It will never change.

I am just sticking two fingers up at this caged version of men and women because I can tell myself that I was there for my daughter every hour of the day and that means that in my mind if I ever ended up partnerless I would not struggle to look after my little one. A lot of dads are not given agency to be competent carers because women are given the time to become experienced at looking after a baby: there is nothing INHERENTLY female about caring for a baby. Dads can do everything... if they are given time to learn. New mums have no innate confidence or idea about what to do with their first baby... they learn. Dads can learn too, if they are not kept away for doing other stuff.

If you want to be a stay-at-home mum or a stay-at-office dad then that should absolutely be a free choice... and if you want to be half-home and half-office then that should be free too...

The fact that we all ASSUME mummy will stay at home while daddy works (like looking after a baby is not work... hah) then shines a light on neverending attitudes to parenting that will no sooner disappear than the sun will rise in the East and set in the West.

I am so done with all this.

All I know is that there are fathers who would have given an arm and a leg to have the kind of experience that dads like me have had, seeing your child growing every day and being a part of it, with all the gruesomeness of thousands of nappies and soiled bedlinen washed with their own hands and the thousands of meals prepared and the thousands of toys put away. Parenting is bloody hard work but once you get through the first difficult years and your child comes out of toddler tantrums you have earned those moments when your child starts talking about present and past events, understands more than the here and now, and you can tell him/her about all the things you did for him/her when they were a baby in your arms... How can you ever tell them that if you were pushed out to work away from home, because nobody gave you a break?

I hope many fathers have the good fortune that I had and experience every day of their child(ren) growing up before their eyes, as tiring and hard as it may seem some days. I would do it all over again if I could.

Keep the faith... xx

Lazypuppy · 15/01/2021 14:58

My dp took 4 weeks and we were ready for him to go back by then 😂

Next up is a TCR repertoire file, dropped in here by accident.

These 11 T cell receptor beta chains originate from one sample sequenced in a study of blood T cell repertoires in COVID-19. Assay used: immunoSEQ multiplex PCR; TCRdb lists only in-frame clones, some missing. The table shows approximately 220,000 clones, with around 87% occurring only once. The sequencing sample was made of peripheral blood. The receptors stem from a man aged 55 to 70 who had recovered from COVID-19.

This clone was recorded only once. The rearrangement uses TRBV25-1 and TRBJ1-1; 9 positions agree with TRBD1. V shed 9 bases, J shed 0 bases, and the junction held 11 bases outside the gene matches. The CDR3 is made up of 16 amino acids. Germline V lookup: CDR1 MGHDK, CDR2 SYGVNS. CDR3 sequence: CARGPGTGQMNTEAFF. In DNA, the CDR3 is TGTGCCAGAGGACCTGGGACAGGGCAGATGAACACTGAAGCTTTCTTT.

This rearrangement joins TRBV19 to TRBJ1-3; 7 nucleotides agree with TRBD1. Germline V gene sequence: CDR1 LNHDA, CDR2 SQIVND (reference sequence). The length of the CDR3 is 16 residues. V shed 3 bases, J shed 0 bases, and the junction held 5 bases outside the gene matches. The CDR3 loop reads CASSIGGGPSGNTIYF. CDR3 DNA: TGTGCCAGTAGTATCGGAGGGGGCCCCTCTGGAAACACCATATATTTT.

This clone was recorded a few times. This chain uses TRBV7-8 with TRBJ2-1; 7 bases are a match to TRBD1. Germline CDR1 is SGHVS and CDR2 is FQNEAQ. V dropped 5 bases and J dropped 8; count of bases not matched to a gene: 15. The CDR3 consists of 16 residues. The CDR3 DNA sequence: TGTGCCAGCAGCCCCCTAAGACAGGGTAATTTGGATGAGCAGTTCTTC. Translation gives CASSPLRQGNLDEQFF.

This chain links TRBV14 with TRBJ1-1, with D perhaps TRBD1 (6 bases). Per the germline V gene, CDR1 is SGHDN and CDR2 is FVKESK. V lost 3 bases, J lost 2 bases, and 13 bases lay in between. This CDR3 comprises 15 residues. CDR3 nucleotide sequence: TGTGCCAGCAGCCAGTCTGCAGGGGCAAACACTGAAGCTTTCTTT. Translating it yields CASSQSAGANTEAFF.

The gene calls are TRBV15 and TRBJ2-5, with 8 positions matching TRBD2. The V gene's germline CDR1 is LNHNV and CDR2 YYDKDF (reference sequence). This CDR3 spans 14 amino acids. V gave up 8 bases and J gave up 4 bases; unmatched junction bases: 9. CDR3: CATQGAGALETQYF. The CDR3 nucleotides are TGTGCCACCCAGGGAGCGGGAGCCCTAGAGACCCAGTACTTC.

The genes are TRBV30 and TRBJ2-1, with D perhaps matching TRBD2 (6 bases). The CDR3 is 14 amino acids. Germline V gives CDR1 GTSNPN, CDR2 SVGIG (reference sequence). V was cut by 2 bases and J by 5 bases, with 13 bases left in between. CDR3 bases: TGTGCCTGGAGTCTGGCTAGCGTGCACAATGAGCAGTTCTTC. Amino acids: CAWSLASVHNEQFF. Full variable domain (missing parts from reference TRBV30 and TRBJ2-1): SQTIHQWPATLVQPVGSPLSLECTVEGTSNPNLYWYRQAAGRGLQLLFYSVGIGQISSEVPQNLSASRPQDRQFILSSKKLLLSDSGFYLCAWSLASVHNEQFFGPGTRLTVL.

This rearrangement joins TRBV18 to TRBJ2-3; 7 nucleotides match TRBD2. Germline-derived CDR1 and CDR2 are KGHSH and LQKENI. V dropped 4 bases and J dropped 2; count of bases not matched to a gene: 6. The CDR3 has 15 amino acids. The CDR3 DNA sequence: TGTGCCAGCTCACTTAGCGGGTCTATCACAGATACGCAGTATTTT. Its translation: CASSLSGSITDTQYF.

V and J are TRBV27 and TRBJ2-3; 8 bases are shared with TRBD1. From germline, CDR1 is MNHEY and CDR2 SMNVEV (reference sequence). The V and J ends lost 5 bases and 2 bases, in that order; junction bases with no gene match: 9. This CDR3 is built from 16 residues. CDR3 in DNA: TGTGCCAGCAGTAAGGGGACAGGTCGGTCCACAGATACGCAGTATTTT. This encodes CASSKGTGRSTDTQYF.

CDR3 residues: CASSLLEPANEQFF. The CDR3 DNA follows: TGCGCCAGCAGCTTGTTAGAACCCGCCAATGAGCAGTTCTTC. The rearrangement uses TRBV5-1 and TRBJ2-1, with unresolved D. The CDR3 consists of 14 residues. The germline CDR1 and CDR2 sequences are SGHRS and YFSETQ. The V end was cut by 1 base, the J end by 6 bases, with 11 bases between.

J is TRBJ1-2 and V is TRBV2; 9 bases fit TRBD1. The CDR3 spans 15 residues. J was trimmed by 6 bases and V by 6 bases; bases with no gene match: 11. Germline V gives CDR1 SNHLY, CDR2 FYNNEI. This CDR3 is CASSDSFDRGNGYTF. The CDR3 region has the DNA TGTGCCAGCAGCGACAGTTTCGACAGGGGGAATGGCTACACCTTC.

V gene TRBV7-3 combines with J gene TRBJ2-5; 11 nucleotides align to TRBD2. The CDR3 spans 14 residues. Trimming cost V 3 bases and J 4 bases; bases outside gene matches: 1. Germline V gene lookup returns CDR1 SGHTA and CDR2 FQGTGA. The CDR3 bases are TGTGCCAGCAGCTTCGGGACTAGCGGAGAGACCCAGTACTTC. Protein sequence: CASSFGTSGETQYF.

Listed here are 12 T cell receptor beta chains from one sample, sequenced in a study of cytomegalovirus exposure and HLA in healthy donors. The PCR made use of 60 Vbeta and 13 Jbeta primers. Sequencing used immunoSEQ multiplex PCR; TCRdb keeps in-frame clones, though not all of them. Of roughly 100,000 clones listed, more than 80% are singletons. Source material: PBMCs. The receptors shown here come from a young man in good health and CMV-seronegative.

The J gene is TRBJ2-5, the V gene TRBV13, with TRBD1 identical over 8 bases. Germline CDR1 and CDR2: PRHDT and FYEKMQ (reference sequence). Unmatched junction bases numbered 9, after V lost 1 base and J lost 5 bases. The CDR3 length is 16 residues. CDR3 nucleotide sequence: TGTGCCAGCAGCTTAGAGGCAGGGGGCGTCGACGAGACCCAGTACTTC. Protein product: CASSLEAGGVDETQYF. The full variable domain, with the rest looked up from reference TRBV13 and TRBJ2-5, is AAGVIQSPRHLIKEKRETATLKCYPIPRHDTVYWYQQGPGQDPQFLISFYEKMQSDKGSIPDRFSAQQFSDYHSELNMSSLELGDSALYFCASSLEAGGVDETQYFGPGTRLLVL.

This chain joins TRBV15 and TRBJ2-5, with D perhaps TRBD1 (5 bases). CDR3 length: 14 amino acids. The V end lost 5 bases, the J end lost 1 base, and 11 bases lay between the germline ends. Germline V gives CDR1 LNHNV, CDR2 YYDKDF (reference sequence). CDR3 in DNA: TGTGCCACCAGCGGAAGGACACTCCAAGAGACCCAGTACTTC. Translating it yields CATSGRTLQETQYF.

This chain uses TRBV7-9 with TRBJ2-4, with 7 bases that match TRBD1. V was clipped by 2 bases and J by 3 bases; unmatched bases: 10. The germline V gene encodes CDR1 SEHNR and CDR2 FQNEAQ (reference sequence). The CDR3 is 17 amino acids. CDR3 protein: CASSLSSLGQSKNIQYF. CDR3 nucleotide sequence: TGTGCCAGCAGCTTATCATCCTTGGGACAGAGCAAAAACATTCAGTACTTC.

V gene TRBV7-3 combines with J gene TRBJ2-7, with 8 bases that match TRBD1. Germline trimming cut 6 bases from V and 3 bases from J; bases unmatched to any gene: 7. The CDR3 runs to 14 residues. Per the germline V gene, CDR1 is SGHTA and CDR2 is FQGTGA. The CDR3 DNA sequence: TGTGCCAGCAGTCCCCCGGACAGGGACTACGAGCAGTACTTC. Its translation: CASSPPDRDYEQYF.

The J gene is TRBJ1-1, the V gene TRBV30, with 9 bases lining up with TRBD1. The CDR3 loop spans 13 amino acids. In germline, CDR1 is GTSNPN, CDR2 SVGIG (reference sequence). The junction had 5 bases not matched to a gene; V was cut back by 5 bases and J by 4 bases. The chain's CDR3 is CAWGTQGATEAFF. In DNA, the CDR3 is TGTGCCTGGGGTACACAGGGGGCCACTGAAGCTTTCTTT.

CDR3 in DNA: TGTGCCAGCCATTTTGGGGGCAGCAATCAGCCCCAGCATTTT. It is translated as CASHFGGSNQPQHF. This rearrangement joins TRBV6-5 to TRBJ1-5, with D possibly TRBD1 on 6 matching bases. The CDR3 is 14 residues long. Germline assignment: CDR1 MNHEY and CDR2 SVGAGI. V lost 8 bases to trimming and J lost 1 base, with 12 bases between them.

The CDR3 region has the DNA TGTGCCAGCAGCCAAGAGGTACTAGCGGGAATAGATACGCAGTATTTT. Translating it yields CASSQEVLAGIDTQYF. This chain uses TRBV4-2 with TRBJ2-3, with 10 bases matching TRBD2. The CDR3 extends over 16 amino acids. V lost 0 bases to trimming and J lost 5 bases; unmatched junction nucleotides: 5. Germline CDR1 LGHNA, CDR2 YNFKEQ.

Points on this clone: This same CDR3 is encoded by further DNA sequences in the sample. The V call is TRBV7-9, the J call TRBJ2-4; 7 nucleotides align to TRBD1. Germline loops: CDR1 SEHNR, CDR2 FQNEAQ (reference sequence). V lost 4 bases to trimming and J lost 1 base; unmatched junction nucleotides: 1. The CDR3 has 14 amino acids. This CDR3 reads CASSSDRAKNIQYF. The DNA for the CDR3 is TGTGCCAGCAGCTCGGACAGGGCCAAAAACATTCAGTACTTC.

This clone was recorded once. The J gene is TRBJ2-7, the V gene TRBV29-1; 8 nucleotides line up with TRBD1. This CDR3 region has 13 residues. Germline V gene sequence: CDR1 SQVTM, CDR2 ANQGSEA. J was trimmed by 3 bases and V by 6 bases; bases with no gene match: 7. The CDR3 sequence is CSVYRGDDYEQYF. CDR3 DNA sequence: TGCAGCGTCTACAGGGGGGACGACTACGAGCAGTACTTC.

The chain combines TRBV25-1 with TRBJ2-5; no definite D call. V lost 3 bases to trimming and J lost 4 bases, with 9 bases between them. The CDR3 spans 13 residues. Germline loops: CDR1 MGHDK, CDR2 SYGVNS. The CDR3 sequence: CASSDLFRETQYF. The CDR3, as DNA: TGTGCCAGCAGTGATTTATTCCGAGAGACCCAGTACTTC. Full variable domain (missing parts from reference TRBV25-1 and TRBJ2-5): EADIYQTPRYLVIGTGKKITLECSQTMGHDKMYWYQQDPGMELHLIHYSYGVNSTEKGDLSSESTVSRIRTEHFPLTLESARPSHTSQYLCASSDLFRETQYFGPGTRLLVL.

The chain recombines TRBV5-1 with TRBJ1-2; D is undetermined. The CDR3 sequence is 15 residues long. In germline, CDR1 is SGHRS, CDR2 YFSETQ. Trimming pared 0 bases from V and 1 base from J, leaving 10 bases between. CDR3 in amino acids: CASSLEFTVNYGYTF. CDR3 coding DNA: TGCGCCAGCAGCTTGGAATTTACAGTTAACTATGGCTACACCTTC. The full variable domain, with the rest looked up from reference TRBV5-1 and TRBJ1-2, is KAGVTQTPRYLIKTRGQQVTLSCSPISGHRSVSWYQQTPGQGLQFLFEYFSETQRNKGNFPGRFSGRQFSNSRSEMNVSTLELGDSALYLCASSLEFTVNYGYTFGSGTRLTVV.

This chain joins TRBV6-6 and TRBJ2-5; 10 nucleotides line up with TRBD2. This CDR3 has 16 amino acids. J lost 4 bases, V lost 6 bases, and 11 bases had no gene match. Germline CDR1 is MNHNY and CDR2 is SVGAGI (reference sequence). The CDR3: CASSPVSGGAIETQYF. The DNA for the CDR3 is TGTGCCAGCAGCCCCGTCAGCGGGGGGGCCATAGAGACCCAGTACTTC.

My friends dp got 6 months off at the same time as her, they said it was good overall but a bit much spending so much time all together.

FatherFather · 15/01/2021 16:52


My dp took 4 weeks and we were ready for him to go back by then 😂

My friends dp got 6 months off at the same time as her, they said it was good overall but a bit much spending so much time all together.

... You know, the nice thing I found about the baby stage is that you do not need to spend a lot of time together,,, babies are so transportable and sleep so much... at least mine did, but that is pot luck.,, I went to cafes with the pram and the background noise of people talking would keep her sleeping away.... and I would enjoy a break from home.

So it depends how you want to play it.

That was before lockdown...

Now your 'it was ... a bit much spending so much time all together' may no longer be the exception for most :(
Lazypuppy · 15/01/2021 19:41

@FatherFather the first 2 weeks we had no idea what day it was, just muddling through.

The 2nd 2 weeks were better, but not like dp could take baby far as i was breastfeeding, so both of us stuck in a small 2 bed house where you are still trying to figure out what you are doing.

To us it felt weird and ee wanted to get back to some sort of normal routine, with him at work so i could sort a routine for me and the baby.

Tbf, i couldn't wait to go back to work after maternity leave, i'm definitely not a SAHP type of person and neither is my dp.

SimonJT · 15/01/2021 19:50

My employer offers six weeks on full pay, this can be taken in one block or split up as long as its taken within 9 months of the birth.

Lone parent so I took a year of adoption leave and tagged my annual leave on the end.

daddynew · 23/01/2021 23:23

I get four weeks through work too as well as annual leave that I'm saving up. What do you think you'll do in the end?